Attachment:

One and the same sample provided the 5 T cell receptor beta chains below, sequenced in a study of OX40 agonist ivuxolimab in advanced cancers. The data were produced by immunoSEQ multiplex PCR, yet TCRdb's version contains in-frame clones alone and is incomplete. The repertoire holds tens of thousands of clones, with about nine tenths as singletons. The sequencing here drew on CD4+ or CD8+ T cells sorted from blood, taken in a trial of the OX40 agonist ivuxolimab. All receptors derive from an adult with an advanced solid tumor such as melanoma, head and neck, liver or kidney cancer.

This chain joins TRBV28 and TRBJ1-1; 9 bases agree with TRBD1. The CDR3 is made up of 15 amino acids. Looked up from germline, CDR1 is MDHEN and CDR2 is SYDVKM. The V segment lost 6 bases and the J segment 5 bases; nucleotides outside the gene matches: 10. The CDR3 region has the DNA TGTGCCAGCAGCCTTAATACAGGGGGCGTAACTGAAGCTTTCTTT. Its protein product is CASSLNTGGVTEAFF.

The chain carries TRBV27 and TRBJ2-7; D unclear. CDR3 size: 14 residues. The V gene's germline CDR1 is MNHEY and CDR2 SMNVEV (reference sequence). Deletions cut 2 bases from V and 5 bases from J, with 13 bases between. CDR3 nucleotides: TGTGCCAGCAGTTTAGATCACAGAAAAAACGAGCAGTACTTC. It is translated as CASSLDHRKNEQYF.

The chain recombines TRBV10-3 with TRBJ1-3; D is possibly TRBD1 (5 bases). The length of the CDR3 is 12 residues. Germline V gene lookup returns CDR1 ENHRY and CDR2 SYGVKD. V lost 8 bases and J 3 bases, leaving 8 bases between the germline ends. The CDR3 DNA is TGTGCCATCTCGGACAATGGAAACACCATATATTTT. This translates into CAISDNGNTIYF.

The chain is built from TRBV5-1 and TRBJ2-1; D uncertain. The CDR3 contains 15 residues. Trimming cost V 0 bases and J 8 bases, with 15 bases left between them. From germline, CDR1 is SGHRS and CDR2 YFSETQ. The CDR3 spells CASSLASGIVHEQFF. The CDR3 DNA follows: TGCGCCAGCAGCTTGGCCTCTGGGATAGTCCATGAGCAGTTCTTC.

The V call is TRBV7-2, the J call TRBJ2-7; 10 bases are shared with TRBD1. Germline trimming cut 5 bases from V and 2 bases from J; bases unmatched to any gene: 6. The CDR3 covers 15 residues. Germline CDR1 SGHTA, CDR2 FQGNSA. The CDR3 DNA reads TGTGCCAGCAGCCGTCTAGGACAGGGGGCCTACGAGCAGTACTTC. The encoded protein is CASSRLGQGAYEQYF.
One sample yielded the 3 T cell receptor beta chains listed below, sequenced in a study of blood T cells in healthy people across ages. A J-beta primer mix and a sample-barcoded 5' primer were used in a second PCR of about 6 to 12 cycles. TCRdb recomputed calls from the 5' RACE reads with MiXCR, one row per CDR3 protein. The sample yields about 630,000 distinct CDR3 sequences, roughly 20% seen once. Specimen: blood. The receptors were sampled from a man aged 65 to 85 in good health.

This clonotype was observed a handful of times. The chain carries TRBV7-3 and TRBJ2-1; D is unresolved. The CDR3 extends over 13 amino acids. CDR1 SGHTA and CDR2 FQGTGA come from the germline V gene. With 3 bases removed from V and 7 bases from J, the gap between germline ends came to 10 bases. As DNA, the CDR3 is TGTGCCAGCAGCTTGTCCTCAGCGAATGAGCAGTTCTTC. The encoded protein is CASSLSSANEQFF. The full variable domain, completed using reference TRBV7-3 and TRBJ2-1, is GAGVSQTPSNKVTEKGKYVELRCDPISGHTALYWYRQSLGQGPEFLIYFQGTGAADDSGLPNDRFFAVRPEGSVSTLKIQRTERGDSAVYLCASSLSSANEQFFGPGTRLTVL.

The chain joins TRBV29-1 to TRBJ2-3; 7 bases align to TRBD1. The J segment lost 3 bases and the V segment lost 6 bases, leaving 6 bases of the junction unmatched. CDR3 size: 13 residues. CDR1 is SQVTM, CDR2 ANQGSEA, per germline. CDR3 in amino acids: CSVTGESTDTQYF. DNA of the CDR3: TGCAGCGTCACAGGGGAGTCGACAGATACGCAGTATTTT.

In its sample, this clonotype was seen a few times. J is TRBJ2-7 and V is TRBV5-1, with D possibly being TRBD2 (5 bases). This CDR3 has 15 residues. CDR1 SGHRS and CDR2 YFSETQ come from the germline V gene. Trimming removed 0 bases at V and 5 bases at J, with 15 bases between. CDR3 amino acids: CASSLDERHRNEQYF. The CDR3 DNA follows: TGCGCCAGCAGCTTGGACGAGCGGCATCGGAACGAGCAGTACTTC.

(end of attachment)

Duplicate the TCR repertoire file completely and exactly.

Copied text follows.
One and the same sample provided the 5 T cell receptor beta chains below, sequenced in a study of OX40 agonist ivuxolimab in advanced cancers. The data were produced by immunoSEQ multiplex PCR, yet TCRdb's version contains in-frame clones alone and is incomplete. The repertoire holds tens of thousands of clones, with about nine tenths as singletons. The sequencing here drew on CD4+ or CD8+ T cells sorted from blood, taken in a trial of the OX40 agonist ivuxolimab. All receptors derive from an adult with an advanced solid tumor such as melanoma, head and neck, liver or kidney cancer.

This chain joins TRBV28 and TRBJ1-1; 9 bases agree with TRBD1. The CDR3 is made up of 15 amino acids. Looked up from germline, CDR1 is MDHEN and CDR2 is SYDVKM. The V segment lost 6 bases and the J segment 5 bases; nucleotides outside the gene matches: 10. The CDR3 region has the DNA TGTGCCAGCAGCCTTAATACAGGGGGCGTAACTGAAGCTTTCTTT. Its protein product is CASSLNTGGVTEAFF.

The chain carries TRBV27 and TRBJ2-7; D unclear. CDR3 size: 14 residues. The V gene's germline CDR1 is MNHEY and CDR2 SMNVEV (reference sequence). Deletions cut 2 bases from V and 5 bases from J, with 13 bases between. CDR3 nucleotides: TGTGCCAGCAGTTTAGATCACAGAAAAAACGAGCAGTACTTC. It is translated as CASSLDHRKNEQYF.

The chain recombines TRBV10-3 with TRBJ1-3; D is possibly TRBD1 (5 bases). The length of the CDR3 is 12 residues. Germline V gene lookup returns CDR1 ENHRY and CDR2 SYGVKD. V lost 8 bases and J 3 bases, leaving 8 bases between the germline ends. The CDR3 DNA is TGTGCCATCTCGGACAATGGAAACACCATATATTTT. This translates into CAISDNGNTIYF.

The chain is built from TRBV5-1 and TRBJ2-1; D uncertain. The CDR3 contains 15 residues. Trimming cost V 0 bases and J 8 bases, with 15 bases left between them. From germline, CDR1 is SGHRS and CDR2 YFSETQ. The CDR3 spells CASSLASGIVHEQFF. The CDR3 DNA follows: TGCGCCAGCAGCTTGGCCTCTGGGATAGTCCATGAGCAGTTCTTC.

The V call is TRBV7-2, the J call TRBJ2-7; 10 bases are shared with TRBD1. Germline trimming cut 5 bases from V and 2 bases from J; bases unmatched to any gene: 6. The CDR3 covers 15 residues. Germline CDR1 SGHTA, CDR2 FQGNSA. The CDR3 DNA reads TGTGCCAGCAGCCGTCTAGGACAGGGGGCCTACGAGCAGTACTTC. The encoded protein is CASSRLGQGAYEQYF.
One sample yielded the 3 T cell receptor beta chains listed below, sequenced in a study of blood T cells in healthy people across ages. A J-beta primer mix and a sample-barcoded 5' primer were used in a second PCR of about 6 to 12 cycles. TCRdb recomputed calls from the 5' RACE reads with MiXCR, one row per CDR3 protein. The sample yields about 630,000 distinct CDR3 sequences, roughly 20% seen once. Specimen: blood. The receptors were sampled from a man aged 65 to 85 in good health.

This clonotype was observed a handful of times. The chain carries TRBV7-3 and TRBJ2-1; D is unresolved. The CDR3 extends over 13 amino acids. CDR1 SGHTA and CDR2 FQGTGA come from the germline V gene. With 3 bases removed from V and 7 bases from J, the gap between germline ends came to 10 bases. As DNA, the CDR3 is TGTGCCAGCAGCTTGTCCTCAGCGAATGAGCAGTTCTTC. The encoded protein is CASSLSSANEQFF. The full variable domain, completed using reference TRBV7-3 and TRBJ2-1, is GAGVSQTPSNKVTEKGKYVELRCDPISGHTALYWYRQSLGQGPEFLIYFQGTGAADDSGLPNDRFFAVRPEGSVSTLKIQRTERGDSAVYLCASSLSSANEQFFGPGTRLTVL.

The chain joins TRBV29-1 to TRBJ2-3; 7 bases align to TRBD1. The J segment lost 3 bases and the V segment lost 6 bases, leaving 6 bases of the junction unmatched. CDR3 size: 13 residues. CDR1 is SQVTM, CDR2 ANQGSEA, per germline. CDR3 in amino acids: CSVTGESTDTQYF. DNA of the CDR3: TGCAGCGTCACAGGGGAGTCGACAGATACGCAGTATTTT.

In its sample, this clonotype was seen a few times. J is TRBJ2-7 and V is TRBV5-1, with D possibly being TRBD2 (5 bases). This CDR3 has 15 residues. CDR1 SGHRS and CDR2 YFSETQ come from the germline V gene. Trimming removed 0 bases at V and 5 bases at J, with 15 bases between. CDR3 amino acids: CASSLDERHRNEQYF. The CDR3 DNA follows: TGCGCCAGCAGCTTGGACGAGCGGCATCGGAACGAGCAGTACTTC.